- ↵Sotoodehnia N, Isaacs A, de Bakker PI, Dorr M, Newton‐Cheh C, Nolte IM, van der Harst P, Muller M, Eijgelsheim M, Alonso A, Hicks AA, Padmanabhan S, Hayward C, Smith AV, Polasek O, Giovannone S, Fu J, Magnani JW, Marciante KD, Pfeufer A, Gharib SA, Teumer A, Li M, Bis JC, Rivadeneira F, Aspelund T, Kottgen A, Johnson T, Rice K, Sie MP, Wang YA, Klopp N, Fuchsberger C, Wild SH, Mateo Leach I, Estrada K, Volker U, Wright AF, Asselbergs FW, Qu J, Chakravarti A, Sinner MF, Kors JA, Petersmann A, Harris TB, Soliman EZ, Munroe PB, Psaty BM, Oostra BA, Cupples LA, Perz S, de Boer RA, Uitterlinden AG, Volzke H, Spector TD, Liu FY, Boerwinkle E, Dominiczak AF, Rotter JI, van Herpen G, Levy D, Wichmann HE, van Gilst WH, Witteman JC, Kroemer HK, Kao WH, Heckbert SR, Meitinger T, Hofman A, Campbell H, Folsom AR, van Veldhuisen DJ, Schwienbacher C, O'Donnell CJ, Volpato CB, Caulfield MJ, Connell JM, Launer L, Lu X, Franke L, Fehrmann RS, te Meerman MG, Groen HJ, Weersma RK, van den Berg LH, Wijmenga C, Ophoff RA, Navis G, Rudan I, Snieder H, Wilson JF, Pramstaller PP, Siscovick DS, Wang TJ, Gudnason V, van Duijn CM, Felix SB, Fishman GI, Jamshidi Y, Stricker BH, Samani NJ, Kaab S, Arking DE. Common variants in 22 loci are associated with QRS duration and cardiac ventricular conduction. Nat Genet. 2010;42:1068–1076.
- ↵Pfeufer A, van Noord C, Marciante KD, Arking DE, Larson MG, Smith AV, Tarasov KV, Muller M, Sotoodehnia N, Sinner MF, Verwoert GC, Li M, Kao WH, Kottgen A, Coresh J, Bis JC, Psaty BM, Rice K, Rotter JI, Rivadeneira F, Hofman A, Kors JA, Stricker BH, Uitterlinden AG, van Duijn CM, Beckmann BM, Sauter W, Gieger C, Lubitz SA, Newton‐Cheh C, Wang TJ, Magnani JW, Schnabel RB, Chung MK, Barnard J, Smith JD, Van Wagoner DR, Vasan RS, Aspelund T, Eiriksdottir G, Harris TB, Launer LJ, Najjar SS, Lakatta E, Schlessinger D, Uda M, Abecasis GR, Muller‐Myhsok B, Ehret GB, Boerwinkle E, Chakravarti A, Soliman EZ, Lunetta KL, Perz S, Wichmann HE, Meitinger T, Levy D, Gudnason V, Ellinor PT, Sanna S, Kaab S, Witteman JC, Alonso A, Benjamin EJ, Heckbert SR. Genome‐wide association study of PR interval. Nat Genet. 2010;42:153–159.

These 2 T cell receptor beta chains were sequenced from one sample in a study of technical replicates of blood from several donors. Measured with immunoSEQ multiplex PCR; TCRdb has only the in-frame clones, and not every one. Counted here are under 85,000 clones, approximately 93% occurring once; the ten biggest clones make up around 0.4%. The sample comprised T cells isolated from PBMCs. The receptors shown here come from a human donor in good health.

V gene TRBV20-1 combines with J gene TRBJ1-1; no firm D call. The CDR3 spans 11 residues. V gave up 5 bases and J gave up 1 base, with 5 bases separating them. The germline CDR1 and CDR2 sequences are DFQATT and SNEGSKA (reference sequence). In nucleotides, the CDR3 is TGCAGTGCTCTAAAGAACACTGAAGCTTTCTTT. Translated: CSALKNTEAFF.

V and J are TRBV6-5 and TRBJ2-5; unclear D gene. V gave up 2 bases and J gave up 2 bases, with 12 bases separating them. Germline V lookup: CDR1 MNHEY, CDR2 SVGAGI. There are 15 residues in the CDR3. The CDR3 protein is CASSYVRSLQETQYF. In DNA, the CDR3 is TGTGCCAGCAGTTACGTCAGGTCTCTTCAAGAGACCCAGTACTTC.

- ↵Ritchie MD, Denny JC, Zuvich RL, Crawford DC, Schildcrout JS, Bastarache L, Ramirez AH, Mosley JD, Pulley JM, Basford MA, Bradford Y, Rasmussen LV, Pathak J, Chute CG, Kullo IJ, McCarty CA, Chisholm RL, Kho AN, Carlson CS, Larson EB, Jarvik GP, Sotoodehnia N, Manolio TA, Li R, Masys DR, Haines JL, Roden DM. Genome‐ and phenome‐wide analyses of cardiac conduction identifies markers of arrhythmia risk. Circulation. 2013;127:1377–1385.
- ↵Sano M, Kamitsuji S, Kamatani N, Hong KW, Han BG, Kim Y, Kim JW, Aizawa Y, Fukuda K; Japan Pharmacogenomics Data Science C . Genome‐wide association study of electrocardiographic parameters identifies a new association for PR interval and confirms previously reported associations. Hum Mol Genet. 2014;23:6668–6676.
- ↵Rentschler S, Vaidya DM, Tamaddon H, Degenhardt K, Sassoon D, Morley GE, Jalife J, Fishman GI. Visualization and functional characterization of the developing murine cardiac conduction system. Development. 2001;128:1785–1792.
- ↵Weeks KL, Bernardo BC, Ooi JYY, Patterson NL, McMullen JR. The IGF1‐PI3K‐Akt signaling pathway in mediating exercise‐induced cardiac hypertrophy and protection. Adv Exp Med Biol. 2017;1000:187–210.